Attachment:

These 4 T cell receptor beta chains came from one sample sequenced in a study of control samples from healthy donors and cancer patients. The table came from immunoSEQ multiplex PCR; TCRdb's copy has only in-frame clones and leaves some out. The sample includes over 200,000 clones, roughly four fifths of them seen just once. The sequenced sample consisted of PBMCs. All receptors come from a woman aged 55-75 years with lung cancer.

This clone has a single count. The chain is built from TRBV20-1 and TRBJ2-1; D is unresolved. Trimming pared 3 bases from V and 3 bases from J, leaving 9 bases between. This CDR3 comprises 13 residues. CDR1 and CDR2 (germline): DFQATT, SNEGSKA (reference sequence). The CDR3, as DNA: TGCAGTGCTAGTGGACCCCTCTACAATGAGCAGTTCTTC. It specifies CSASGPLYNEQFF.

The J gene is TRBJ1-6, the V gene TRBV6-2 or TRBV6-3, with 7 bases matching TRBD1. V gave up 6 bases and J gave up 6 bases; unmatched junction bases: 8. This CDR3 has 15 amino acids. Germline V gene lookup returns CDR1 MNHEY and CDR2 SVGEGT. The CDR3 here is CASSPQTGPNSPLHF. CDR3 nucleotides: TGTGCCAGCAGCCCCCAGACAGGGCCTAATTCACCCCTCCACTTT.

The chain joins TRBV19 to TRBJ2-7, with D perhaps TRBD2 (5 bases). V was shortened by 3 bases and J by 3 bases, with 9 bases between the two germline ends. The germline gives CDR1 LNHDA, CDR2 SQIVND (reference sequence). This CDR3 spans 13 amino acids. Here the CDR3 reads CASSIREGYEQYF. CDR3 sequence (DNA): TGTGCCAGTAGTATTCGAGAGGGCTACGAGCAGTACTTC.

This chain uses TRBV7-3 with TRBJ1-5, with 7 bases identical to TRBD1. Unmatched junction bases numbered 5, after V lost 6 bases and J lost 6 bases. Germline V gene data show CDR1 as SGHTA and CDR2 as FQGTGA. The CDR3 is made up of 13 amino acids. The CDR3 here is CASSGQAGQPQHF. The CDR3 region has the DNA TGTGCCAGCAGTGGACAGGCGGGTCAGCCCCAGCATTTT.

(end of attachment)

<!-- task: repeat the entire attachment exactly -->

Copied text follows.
These 4 T cell receptor beta chains came from one sample sequenced in a study of control samples from healthy donors and cancer patients. The table came from immunoSEQ multiplex PCR; TCRdb's copy has only in-frame clones and leaves some out. The sample includes over 200,000 clones, roughly four fifths of them seen just once. The sequenced sample consisted of PBMCs. All receptors come from a woman aged 55-75 years with lung cancer.

This clone has a single count. The chain is built from TRBV20-1 and TRBJ2-1; D is unresolved. Trimming pared 3 bases from V and 3 bases from J, leaving 9 bases between. This CDR3 comprises 13 residues. CDR1 and CDR2 (germline): DFQATT, SNEGSKA (reference sequence). The CDR3, as DNA: TGCAGTGCTAGTGGACCCCTCTACAATGAGCAGTTCTTC. It specifies CSASGPLYNEQFF.

The J gene is TRBJ1-6, the V gene TRBV6-2 or TRBV6-3, with 7 bases matching TRBD1. V gave up 6 bases and J gave up 6 bases; unmatched junction bases: 8. This CDR3 has 15 amino acids. Germline V gene lookup returns CDR1 MNHEY and CDR2 SVGEGT. The CDR3 here is CASSPQTGPNSPLHF. CDR3 nucleotides: TGTGCCAGCAGCCCCCAGACAGGGCCTAATTCACCCCTCCACTTT.

The chain joins TRBV19 to TRBJ2-7, with D perhaps TRBD2 (5 bases). V was shortened by 3 bases and J by 3 bases, with 9 bases between the two germline ends. The germline gives CDR1 LNHDA, CDR2 SQIVND (reference sequence). This CDR3 spans 13 amino acids. Here the CDR3 reads CASSIREGYEQYF. CDR3 sequence (DNA): TGTGCCAGTAGTATTCGAGAGGGCTACGAGCAGTACTTC.

This chain uses TRBV7-3 with TRBJ1-5, with 7 bases identical to TRBD1. Unmatched junction bases numbered 5, after V lost 6 bases and J lost 6 bases. Germline V gene data show CDR1 as SGHTA and CDR2 as FQGTGA. The CDR3 is made up of 13 amino acids. The CDR3 here is CASSGQAGQPQHF. The CDR3 region has the DNA TGTGCCAGCAGTGGACAGGCGGGTCAGCCCCAGCATTTT.